_Liberty of Conscience_ are fully answered." Some one instantly took up
the cudgels in a pamphlet entitled _Insolence and Impudence Triumphant_,
and the famous Dr. Owen also protested in _Truth and Innocence
Vindicated_. Parker replied to Owen in _A Defence and Continuation of
Ecclesiastical Politie_, and in the following year, 1672, reprinted a
treatise of Bishop Bramholl's with a preface "shewing what grounds there
are of Fears and Jealousies of Popery."

This was the state of the controversy when Marvell entered upon it with
his _Rehearsal Transprosed_, a fantastic title he borrowed for no very
good reasons from the farce of the hour, and a very good farce too, the
Duke of Buckingham's _Rehearsal_, which was performed for the first time
at the Theatre Royal on the 7th of November 1671, and printed early in
1672. Most of us have read Sheridan's _Critic_ before we read
Buckingham's _Rehearsal_, which is not the way to do justice to the
earlier piece. It is a matter of literary tradition that the duke had
much help in the composition of a farce it took ten years to make.
Butler, Sprat, and Clifford, the Master of Charterhouse, are said to be
co-authors. However this may be, the piece was a great success, and both
Marvell and Parker, I have no doubt, greatly enjoyed it, but I cannot
think the former was wise to stuff his plea for Liberty of Conscience so
full as he did with the details of a farce. His doing so should, at all
events, acquit him of the charge of being a sour Puritan. In the
_Rehearsal_ Bayes (Dryden), who is turned by Sheridan in his adaptation
of the piece into Mr. Puff, is made to produce out of his pocket his
book of _Drama Commonplaces_, and the play proceeds (_Johnson_ and
_Smith_ being _Sheridan's_ Dangle and Sneer):

"_Johnson._ _Drama Commonplaces_! pray what's that?

_Bayes._ Why, Sir, some certain helps, that we men of Art have found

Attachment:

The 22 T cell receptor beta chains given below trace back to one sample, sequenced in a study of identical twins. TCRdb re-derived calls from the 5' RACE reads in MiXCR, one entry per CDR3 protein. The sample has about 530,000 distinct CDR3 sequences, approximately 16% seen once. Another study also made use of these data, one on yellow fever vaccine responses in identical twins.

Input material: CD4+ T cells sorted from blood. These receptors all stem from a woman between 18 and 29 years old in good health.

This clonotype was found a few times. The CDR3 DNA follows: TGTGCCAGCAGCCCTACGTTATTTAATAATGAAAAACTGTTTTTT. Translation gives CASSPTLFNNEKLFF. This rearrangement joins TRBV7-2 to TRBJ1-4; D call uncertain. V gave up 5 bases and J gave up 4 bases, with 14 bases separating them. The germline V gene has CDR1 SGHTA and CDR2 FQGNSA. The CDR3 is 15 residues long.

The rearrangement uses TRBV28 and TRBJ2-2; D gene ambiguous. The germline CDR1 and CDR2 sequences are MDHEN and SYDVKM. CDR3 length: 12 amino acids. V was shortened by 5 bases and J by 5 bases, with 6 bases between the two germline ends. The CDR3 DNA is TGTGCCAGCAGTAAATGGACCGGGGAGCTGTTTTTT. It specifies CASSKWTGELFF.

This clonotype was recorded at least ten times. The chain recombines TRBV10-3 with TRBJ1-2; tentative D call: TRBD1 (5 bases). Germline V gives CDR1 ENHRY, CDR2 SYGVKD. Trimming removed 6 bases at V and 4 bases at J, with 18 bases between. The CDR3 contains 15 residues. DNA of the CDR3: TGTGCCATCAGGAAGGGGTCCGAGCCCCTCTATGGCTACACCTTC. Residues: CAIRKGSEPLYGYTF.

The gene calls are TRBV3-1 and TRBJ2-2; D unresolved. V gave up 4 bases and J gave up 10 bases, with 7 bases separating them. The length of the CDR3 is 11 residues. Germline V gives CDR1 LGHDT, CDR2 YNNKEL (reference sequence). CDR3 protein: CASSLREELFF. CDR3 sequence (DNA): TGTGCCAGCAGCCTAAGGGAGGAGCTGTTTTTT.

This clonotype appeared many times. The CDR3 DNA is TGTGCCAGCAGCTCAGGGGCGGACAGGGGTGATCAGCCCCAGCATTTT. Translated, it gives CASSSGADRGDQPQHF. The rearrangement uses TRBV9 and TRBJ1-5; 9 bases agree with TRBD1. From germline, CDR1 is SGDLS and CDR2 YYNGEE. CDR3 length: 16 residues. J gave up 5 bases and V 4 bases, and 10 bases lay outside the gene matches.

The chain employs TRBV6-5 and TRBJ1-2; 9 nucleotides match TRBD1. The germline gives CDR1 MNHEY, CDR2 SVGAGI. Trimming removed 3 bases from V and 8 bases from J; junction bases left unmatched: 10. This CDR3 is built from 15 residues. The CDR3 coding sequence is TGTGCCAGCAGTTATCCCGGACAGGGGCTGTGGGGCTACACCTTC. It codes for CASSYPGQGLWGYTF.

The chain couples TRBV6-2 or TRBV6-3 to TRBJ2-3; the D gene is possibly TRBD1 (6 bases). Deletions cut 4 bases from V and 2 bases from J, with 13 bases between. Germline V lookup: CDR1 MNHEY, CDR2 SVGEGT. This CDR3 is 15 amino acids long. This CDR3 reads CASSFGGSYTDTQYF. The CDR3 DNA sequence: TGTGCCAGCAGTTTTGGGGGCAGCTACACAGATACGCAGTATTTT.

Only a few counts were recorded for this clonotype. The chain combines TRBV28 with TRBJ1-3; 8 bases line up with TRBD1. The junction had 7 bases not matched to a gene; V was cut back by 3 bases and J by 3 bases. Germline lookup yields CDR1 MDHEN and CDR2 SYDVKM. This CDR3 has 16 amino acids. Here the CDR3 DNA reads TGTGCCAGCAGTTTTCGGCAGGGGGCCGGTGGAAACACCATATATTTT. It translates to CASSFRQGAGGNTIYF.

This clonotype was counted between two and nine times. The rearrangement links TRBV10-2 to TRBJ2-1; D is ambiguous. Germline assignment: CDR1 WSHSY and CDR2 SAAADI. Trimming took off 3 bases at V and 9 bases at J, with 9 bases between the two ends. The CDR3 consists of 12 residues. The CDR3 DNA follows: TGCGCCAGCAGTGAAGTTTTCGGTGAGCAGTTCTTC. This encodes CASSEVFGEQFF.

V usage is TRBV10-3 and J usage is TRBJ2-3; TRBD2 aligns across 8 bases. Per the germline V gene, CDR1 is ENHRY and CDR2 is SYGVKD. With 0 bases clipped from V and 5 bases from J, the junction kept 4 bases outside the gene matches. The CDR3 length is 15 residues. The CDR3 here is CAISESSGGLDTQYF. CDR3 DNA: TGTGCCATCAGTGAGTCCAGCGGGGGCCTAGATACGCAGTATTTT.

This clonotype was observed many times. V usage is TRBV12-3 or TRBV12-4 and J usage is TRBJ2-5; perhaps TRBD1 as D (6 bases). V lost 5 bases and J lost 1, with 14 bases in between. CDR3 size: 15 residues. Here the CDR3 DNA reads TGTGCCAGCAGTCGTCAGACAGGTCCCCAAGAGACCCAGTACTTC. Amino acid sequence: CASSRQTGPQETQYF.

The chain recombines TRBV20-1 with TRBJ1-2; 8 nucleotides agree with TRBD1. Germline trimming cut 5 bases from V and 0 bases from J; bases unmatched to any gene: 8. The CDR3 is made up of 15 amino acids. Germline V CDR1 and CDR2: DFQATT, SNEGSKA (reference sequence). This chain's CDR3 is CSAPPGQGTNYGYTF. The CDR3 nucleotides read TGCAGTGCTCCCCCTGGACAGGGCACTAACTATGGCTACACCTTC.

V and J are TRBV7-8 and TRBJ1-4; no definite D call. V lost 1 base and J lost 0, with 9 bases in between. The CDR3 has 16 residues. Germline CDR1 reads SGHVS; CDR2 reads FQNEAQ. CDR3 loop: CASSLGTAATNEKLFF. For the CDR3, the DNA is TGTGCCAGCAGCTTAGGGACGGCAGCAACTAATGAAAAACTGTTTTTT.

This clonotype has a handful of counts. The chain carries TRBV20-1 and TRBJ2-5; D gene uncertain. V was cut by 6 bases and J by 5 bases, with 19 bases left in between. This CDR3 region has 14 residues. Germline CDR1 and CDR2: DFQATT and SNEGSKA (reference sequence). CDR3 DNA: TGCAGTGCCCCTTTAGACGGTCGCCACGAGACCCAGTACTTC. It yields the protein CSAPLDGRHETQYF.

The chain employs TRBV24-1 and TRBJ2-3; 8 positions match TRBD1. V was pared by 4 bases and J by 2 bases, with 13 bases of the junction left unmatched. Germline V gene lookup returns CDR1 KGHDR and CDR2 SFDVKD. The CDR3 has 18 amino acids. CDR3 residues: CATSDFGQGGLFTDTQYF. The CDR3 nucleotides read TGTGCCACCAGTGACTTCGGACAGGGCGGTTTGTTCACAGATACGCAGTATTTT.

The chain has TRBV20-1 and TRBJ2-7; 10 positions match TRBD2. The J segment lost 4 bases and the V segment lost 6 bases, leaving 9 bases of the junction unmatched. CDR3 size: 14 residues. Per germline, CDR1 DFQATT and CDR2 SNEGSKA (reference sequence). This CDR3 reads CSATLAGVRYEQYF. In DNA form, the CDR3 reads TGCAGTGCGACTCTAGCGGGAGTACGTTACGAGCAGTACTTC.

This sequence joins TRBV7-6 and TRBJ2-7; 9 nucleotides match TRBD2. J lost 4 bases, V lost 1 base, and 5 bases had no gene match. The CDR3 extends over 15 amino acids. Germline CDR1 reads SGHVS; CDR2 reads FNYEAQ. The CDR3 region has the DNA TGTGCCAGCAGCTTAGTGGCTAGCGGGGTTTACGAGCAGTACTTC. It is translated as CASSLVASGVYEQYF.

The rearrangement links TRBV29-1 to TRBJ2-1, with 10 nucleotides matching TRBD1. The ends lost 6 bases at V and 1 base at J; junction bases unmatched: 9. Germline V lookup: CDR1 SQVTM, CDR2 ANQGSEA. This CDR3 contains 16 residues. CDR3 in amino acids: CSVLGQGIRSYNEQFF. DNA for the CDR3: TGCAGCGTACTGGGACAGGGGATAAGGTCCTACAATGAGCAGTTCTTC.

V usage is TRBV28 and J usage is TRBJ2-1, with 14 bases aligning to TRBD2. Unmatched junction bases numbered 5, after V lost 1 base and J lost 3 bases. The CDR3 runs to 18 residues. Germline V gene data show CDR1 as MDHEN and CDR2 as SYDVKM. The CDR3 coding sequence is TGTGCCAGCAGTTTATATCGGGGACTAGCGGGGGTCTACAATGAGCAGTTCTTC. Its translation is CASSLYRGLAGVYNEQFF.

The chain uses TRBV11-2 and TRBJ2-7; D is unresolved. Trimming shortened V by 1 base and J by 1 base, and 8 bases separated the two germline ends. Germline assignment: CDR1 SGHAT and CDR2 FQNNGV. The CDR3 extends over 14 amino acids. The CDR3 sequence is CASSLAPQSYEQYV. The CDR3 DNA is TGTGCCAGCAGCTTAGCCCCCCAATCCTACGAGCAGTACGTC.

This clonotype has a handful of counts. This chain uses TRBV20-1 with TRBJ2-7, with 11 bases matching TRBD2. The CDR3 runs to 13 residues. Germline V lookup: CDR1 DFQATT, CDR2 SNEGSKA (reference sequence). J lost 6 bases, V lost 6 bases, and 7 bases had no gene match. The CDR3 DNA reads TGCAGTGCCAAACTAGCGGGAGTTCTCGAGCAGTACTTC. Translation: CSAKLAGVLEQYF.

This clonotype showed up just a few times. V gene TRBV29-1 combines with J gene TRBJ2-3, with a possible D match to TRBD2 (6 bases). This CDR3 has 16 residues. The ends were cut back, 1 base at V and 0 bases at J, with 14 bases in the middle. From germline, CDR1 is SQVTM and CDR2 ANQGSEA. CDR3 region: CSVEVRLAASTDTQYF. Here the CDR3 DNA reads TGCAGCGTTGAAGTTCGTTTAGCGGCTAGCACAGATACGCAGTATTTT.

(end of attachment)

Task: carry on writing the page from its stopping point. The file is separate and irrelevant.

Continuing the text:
it convenient to make use of.

_Johnson._ How, Sir, help for Wit?

_Bayes._ I, Sir, that's my position. And I do here averr, that no man
yet the Sun e'er shone upon, has parts sufficient to furnish out a
Stage, except it be with the help of these my rules.

_Johnson._ What are those Rules, I pray?

_Bayes._ Why, Sir, my first Rule is the Rule of Transversion, or
_Regula Duplex_, changing Verse into Prose, or Prose into Verse,
_alternative_ as you please.

_Smith._ How's that, Sir, by a Rule, I pray?

_Bayes._ Why, thus, Sir; nothing more easy when understood: I take a
Book in my hand, either at home, or elsewhere, for that's all one,
if there be any Wit in 't, as there is no Book but has some, I
Transverse it; that is, if it be Prose, put it into Verse (but
that takes up some time), if it be Verse, put it into Prose.

_Johnson._ Methinks, Mr. _Bayes_, that putting Verse into Prose
should be called Transprosing.

_Bayes_. By my troth, a very good Notion, and hereafter it shall be
so."

Marvell must be taken to have meant by his title that he saw some
resemblance between Parker and Bayes, and, indeed, he says he does, and
gives that as one of his excuses for calling Parker Bayes all through: -

"But before I commit myself to the dangerous depths of his Discourse
which I am now upon the brink of, I would with his leave, make a
motion; that instead of Author I may henceforth indifferently well
call him Mr. Bayes as oft as I shall see occasion. And that first
because he has no name, or at least will not own it, though he
himself writes under the greatest security, and gives us the first
letters of other men's names before he be asked them. Secondly,
because he is, I perceive, a lover of elegancy of style and can
endure no man's tautologies but his own; and therefore I would not
distaste him with too frequent repetition of one word. But chiefly
because Mr. Bayes and he do very much symbolise, in their
understandings, in their expressions, in their humour, in their
contempt and quarrelling of all others, though of their own
profession."

But justice must be done even to Parker before handing him over to the